RBS planned to keep the remaining 1.86 billion pounds of credit exposures, or the top 93 percent. Since the firm would then have a 7 percent buffer against losses, its own position garnered an Aa3 rating from Moody’s Investors Service -- the fourth-highest among 21 grades. As a result, the bank would be deemed less likely to suffer losses than before the deal, and would be allowed to keep less capital on hand.
“Alignment of interest is achieved as RBS retains an economic interest in all the underlying names in the portfolio,” the bank said in the presentation. “This will also fulfill new regulatory requirements.”
If all the derivatives trades had gone against RBS, the credit exposures would have dropped to zero, because customers on the other side of the trade owed nothing to the bank. The upshot: Bond investors would have gotten a free pass on reimbursements, the people said.
Score offered “attractive returns” as well as the ability to invest in “names which are not readily available in the market,” according to the presentation. Some of the trading customers “may not have public ratings,” the bank said.
Still, when RBS marketed the deal to investors late last year, it couldn’t find enough takers for the junior notes at the proposed interest rate, the people briefed on the sale said. The 10 million-pound buffer against losses wasn’t enough insulation, making the bonds too risky to hold even with the coupon of more than 15 percent, one of the people said.
The bank canceled the transaction in February after a rally in corporate bonds made the deal less attractive compared with other available methods of freeing capital, one person said. Shares of RBS advanced more than 30 percent this year.
Wall Street’s practice of packaging debt into structured securities with arcane names became tainted after subprime- mortgage-backed collateralized debt obligations saddled lenders and investors with hundreds of billions of dollars of losses during the financial crisis. Losses quickly burned through junior portions of structured securities, forcing holders of the senior AAA portions to take writedowns and contributing to the collapse of some credit markets in the 2008 financial crisis.
Capital-relief deals like Score have proved more reliable, said two investors who asked not to be identified because most of the deals are negotiated privately.
That’s partly because the bonds are usually backed by the financial strength of the bank’s regular corporate customers, with whom they have continuing relationships. By contrast, subprime loans were often written by independent lenders and then bought up by firms including Citigroup Inc. (C:US) and Merrill Lynch & Co., mainly to generate fees from packaging them into new securities.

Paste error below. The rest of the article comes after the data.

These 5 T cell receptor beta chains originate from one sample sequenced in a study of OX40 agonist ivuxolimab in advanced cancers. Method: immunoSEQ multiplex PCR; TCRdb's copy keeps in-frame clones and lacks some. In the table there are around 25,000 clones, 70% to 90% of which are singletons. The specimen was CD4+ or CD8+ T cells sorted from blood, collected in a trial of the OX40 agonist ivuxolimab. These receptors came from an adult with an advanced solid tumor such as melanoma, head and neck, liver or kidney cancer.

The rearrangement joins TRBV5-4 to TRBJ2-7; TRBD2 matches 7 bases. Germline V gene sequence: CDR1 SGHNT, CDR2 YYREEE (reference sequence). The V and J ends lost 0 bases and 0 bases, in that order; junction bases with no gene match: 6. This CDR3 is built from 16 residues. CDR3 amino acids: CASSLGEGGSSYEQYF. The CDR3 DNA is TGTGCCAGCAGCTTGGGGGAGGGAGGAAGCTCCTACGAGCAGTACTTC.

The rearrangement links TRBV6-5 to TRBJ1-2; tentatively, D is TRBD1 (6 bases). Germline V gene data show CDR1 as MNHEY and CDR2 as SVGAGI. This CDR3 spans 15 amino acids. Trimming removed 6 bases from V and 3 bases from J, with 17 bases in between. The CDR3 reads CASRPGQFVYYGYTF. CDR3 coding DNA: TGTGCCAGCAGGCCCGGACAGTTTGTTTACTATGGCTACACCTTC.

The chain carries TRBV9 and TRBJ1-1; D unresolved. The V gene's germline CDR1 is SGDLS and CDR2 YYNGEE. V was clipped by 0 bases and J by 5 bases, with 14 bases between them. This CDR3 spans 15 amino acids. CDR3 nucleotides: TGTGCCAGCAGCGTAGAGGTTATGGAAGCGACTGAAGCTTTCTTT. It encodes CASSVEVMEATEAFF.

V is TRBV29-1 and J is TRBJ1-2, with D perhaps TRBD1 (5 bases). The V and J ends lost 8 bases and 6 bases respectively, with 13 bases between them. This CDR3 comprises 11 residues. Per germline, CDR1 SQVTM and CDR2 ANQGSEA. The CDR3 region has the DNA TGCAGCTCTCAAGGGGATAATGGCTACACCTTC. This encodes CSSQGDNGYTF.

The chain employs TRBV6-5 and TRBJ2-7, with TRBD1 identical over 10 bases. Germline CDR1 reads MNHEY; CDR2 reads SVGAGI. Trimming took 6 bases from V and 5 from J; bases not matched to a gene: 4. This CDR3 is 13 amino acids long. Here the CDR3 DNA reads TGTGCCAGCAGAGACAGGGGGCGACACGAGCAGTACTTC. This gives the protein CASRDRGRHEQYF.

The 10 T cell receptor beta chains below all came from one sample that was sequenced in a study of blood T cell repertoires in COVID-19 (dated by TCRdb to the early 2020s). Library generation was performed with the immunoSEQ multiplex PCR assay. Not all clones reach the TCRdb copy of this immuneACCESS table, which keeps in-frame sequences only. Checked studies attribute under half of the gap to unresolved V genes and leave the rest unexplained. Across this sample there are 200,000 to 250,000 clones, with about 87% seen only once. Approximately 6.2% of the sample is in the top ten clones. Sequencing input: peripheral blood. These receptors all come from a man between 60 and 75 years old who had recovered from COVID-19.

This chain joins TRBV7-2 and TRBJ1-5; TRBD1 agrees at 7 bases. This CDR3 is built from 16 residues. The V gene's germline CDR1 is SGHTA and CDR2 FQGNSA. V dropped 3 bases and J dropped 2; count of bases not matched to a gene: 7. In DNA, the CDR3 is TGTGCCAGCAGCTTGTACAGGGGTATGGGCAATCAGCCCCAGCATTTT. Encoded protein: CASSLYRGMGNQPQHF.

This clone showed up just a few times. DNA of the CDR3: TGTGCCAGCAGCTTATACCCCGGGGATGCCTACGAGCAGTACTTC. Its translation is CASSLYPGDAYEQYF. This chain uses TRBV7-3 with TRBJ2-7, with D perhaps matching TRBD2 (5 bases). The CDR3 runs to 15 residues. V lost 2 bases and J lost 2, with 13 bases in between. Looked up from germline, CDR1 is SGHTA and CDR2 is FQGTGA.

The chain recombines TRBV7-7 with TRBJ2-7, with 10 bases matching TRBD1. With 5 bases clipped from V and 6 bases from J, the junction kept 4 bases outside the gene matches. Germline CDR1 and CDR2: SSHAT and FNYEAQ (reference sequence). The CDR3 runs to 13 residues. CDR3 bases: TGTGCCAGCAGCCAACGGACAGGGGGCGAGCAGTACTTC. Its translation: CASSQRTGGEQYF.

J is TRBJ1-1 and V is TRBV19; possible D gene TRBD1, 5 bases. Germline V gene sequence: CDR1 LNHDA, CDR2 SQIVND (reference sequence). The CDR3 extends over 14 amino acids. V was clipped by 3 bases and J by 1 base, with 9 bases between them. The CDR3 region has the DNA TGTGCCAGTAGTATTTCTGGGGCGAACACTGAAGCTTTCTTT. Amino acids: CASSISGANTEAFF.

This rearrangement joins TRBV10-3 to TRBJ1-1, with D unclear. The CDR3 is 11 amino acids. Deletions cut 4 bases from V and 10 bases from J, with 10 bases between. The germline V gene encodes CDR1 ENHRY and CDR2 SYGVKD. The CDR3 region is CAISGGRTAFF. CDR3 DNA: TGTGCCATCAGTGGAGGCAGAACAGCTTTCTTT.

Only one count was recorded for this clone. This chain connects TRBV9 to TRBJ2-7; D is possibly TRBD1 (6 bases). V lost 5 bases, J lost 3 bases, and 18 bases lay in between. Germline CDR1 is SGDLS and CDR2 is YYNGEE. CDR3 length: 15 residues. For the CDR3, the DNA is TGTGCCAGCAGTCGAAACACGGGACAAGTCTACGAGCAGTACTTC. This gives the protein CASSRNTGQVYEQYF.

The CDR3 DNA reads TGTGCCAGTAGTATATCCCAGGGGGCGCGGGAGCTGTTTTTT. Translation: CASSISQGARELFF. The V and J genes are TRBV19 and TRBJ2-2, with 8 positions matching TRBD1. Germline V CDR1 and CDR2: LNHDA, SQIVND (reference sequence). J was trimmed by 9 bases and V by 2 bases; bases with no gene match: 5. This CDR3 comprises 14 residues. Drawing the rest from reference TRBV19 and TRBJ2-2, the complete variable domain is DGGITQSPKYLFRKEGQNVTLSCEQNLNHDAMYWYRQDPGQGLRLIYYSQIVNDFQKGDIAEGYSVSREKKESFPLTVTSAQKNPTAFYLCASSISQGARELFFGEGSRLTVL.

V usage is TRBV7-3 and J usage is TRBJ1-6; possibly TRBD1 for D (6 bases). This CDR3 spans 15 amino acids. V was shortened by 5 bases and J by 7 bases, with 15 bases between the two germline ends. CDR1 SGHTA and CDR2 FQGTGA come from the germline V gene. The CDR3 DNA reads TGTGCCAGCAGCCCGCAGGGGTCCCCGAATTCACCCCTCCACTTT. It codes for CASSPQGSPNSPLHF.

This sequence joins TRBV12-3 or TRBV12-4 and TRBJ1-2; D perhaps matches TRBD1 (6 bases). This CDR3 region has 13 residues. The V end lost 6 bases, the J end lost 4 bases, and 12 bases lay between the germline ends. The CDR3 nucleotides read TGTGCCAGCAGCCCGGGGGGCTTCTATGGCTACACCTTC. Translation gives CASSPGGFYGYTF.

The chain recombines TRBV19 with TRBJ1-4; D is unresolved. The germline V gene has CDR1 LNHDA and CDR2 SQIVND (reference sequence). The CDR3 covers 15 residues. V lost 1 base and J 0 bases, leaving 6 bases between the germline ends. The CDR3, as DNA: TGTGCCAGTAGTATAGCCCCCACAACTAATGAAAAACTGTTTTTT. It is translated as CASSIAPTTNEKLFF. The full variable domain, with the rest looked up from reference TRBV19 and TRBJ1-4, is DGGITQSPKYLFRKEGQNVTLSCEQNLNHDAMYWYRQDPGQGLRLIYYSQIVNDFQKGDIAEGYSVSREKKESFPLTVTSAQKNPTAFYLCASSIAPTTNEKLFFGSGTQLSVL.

According to the November presentation, RBS and one of its predecessors, ABN Amro Bank NV, have “structured more than 15 such customized transactions with a nominal amount exceeding 180 billion pounds.” An ABN Amro deal from 2003 called Amsco valued at about 5 billion euros paid off in full.
A group of former ABN Amro executives led the Score deal, including Emaad Siddiqui, Serdar Ozdemir, Kaikobad Kakalia and Gerwin Scharmann. Siddiqui, who left the bank earlier this year, said he couldn’t comment. The others declined to comment or didn’t return calls for comment.
RBS has strengthened its financial base since its government bailout by seeking private investment and reducing holdings of corporate, real estate and project-finance loans, according to a January report by Jonathan Glionna, a Barclays Plc analyst.
While the lender has improved its capital base to about 10 percent of assets from 2 percent in 2007, “it’s their intention to continue to build capital, like it is for almost all the banks,” Glionna said in an interview.
Ann Rutledge, a former Moody’s analyst who’s now a principal at R&R Consulting in New York, said shifting risks to outside investors was a good idea in theory.
“It’s true finance,” said Rutledge, whose firm rates mortgage bonds and other asset-backed securities. “You stabilize things for the people who really want predictability and you leave more yield for the people who are willing to take a bigger risk.”
Still, elaborate financing structures don’t always work out as intended, she said.
“You’re trying to engineer more precision than may actually exist,” Rutledge said. “That kind of precision in the corporate world isn’t possible.”